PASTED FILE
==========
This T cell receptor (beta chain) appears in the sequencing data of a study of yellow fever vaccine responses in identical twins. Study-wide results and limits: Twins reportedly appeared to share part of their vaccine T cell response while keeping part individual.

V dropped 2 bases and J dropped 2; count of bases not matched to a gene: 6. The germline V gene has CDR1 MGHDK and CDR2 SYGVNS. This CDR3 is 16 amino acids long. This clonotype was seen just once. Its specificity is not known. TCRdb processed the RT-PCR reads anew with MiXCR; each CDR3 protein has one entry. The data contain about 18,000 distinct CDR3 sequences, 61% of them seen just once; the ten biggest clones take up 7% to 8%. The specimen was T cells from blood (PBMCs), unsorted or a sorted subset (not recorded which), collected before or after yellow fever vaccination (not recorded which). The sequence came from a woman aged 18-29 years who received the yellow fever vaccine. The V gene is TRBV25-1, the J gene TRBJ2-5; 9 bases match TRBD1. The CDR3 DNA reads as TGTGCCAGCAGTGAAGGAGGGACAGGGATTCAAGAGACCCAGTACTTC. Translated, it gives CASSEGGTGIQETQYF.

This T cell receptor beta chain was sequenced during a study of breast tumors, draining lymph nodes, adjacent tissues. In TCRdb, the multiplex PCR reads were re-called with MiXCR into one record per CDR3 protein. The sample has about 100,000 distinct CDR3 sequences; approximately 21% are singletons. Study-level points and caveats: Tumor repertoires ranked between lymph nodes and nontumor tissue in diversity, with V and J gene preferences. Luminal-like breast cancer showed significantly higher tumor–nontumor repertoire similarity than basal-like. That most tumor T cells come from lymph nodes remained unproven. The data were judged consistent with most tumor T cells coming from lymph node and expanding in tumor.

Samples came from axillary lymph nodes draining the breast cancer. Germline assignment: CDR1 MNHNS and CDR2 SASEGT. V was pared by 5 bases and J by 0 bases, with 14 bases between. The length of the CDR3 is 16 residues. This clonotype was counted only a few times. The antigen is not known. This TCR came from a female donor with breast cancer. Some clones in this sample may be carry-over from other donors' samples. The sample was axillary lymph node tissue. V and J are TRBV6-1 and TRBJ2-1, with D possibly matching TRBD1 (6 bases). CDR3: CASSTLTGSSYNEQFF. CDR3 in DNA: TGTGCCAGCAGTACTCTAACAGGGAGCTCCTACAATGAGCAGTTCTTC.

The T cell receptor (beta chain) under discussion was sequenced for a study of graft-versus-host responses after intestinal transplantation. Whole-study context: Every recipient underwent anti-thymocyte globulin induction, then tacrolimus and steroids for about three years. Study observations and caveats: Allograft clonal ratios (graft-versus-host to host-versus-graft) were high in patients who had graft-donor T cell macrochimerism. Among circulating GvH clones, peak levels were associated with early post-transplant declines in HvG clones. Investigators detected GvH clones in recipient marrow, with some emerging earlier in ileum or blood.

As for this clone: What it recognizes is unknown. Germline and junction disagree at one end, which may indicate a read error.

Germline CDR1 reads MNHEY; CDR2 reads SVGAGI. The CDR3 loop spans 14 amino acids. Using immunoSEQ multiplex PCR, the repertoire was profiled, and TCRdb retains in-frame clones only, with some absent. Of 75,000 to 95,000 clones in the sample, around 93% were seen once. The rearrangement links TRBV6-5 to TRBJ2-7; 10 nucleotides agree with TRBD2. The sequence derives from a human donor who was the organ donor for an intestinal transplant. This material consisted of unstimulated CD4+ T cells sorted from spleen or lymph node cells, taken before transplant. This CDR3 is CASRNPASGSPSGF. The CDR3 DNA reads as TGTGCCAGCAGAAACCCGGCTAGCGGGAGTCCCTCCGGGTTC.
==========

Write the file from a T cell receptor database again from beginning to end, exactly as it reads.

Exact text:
This T cell receptor (beta chain) appears in the sequencing data of a study of yellow fever vaccine responses in identical twins. Study-wide results and limits: Twins reportedly appeared to share part of their vaccine T cell response while keeping part individual.

V dropped 2 bases and J dropped 2; count of bases not matched to a gene: 6. The germline V gene has CDR1 MGHDK and CDR2 SYGVNS. This CDR3 is 16 amino acids long. This clonotype was seen just once. Its specificity is not known. TCRdb processed the RT-PCR reads anew with MiXCR; each CDR3 protein has one entry. The data contain about 18,000 distinct CDR3 sequences, 61% of them seen just once; the ten biggest clones take up 7% to 8%. The specimen was T cells from blood (PBMCs), unsorted or a sorted subset (not recorded which), collected before or after yellow fever vaccination (not recorded which). The sequence came from a woman aged 18-29 years who received the yellow fever vaccine. The V gene is TRBV25-1, the J gene TRBJ2-5; 9 bases match TRBD1. The CDR3 DNA reads as TGTGCCAGCAGTGAAGGAGGGACAGGGATTCAAGAGACCCAGTACTTC. Translated, it gives CASSEGGTGIQETQYF.

This T cell receptor beta chain was sequenced during a study of breast tumors, draining lymph nodes, adjacent tissues. In TCRdb, the multiplex PCR reads were re-called with MiXCR into one record per CDR3 protein. The sample has about 100,000 distinct CDR3 sequences; approximately 21% are singletons. Study-level points and caveats: Tumor repertoires ranked between lymph nodes and nontumor tissue in diversity, with V and J gene preferences. Luminal-like breast cancer showed significantly higher tumor–nontumor repertoire similarity than basal-like. That most tumor T cells come from lymph nodes remained unproven. The data were judged consistent with most tumor T cells coming from lymph node and expanding in tumor.

Samples came from axillary lymph nodes draining the breast cancer. Germline assignment: CDR1 MNHNS and CDR2 SASEGT. V was pared by 5 bases and J by 0 bases, with 14 bases between. The length of the CDR3 is 16 residues. This clonotype was counted only a few times. The antigen is not known. This TCR came from a female donor with breast cancer. Some clones in this sample may be carry-over from other donors' samples. The sample was axillary lymph node tissue. V and J are TRBV6-1 and TRBJ2-1, with D possibly matching TRBD1 (6 bases). CDR3: CASSTLTGSSYNEQFF. CDR3 in DNA: TGTGCCAGCAGTACTCTAACAGGGAGCTCCTACAATGAGCAGTTCTTC.

The T cell receptor (beta chain) under discussion was sequenced for a study of graft-versus-host responses after intestinal transplantation. Whole-study context: Every recipient underwent anti-thymocyte globulin induction, then tacrolimus and steroids for about three years. Study observations and caveats: Allograft clonal ratios (graft-versus-host to host-versus-graft) were high in patients who had graft-donor T cell macrochimerism. Among circulating GvH clones, peak levels were associated with early post-transplant declines in HvG clones. Investigators detected GvH clones in recipient marrow, with some emerging earlier in ileum or blood.

As for this clone: What it recognizes is unknown. Germline and junction disagree at one end, which may indicate a read error.

Germline CDR1 reads MNHEY; CDR2 reads SVGAGI. The CDR3 loop spans 14 amino acids. Using immunoSEQ multiplex PCR, the repertoire was profiled, and TCRdb retains in-frame clones only, with some absent. Of 75,000 to 95,000 clones in the sample, around 93% were seen once. The rearrangement links TRBV6-5 to TRBJ2-7; 10 nucleotides agree with TRBD2. The sequence derives from a human donor who was the organ donor for an intestinal transplant. This material consisted of unstimulated CD4+ T cells sorted from spleen or lymph node cells, taken before transplant. This CDR3 is CASRNPASGSPSGF. The CDR3 DNA reads as TGTGCCAGCAGAAACCCGGCTAGCGGGAGTCCCTCCGGGTTC.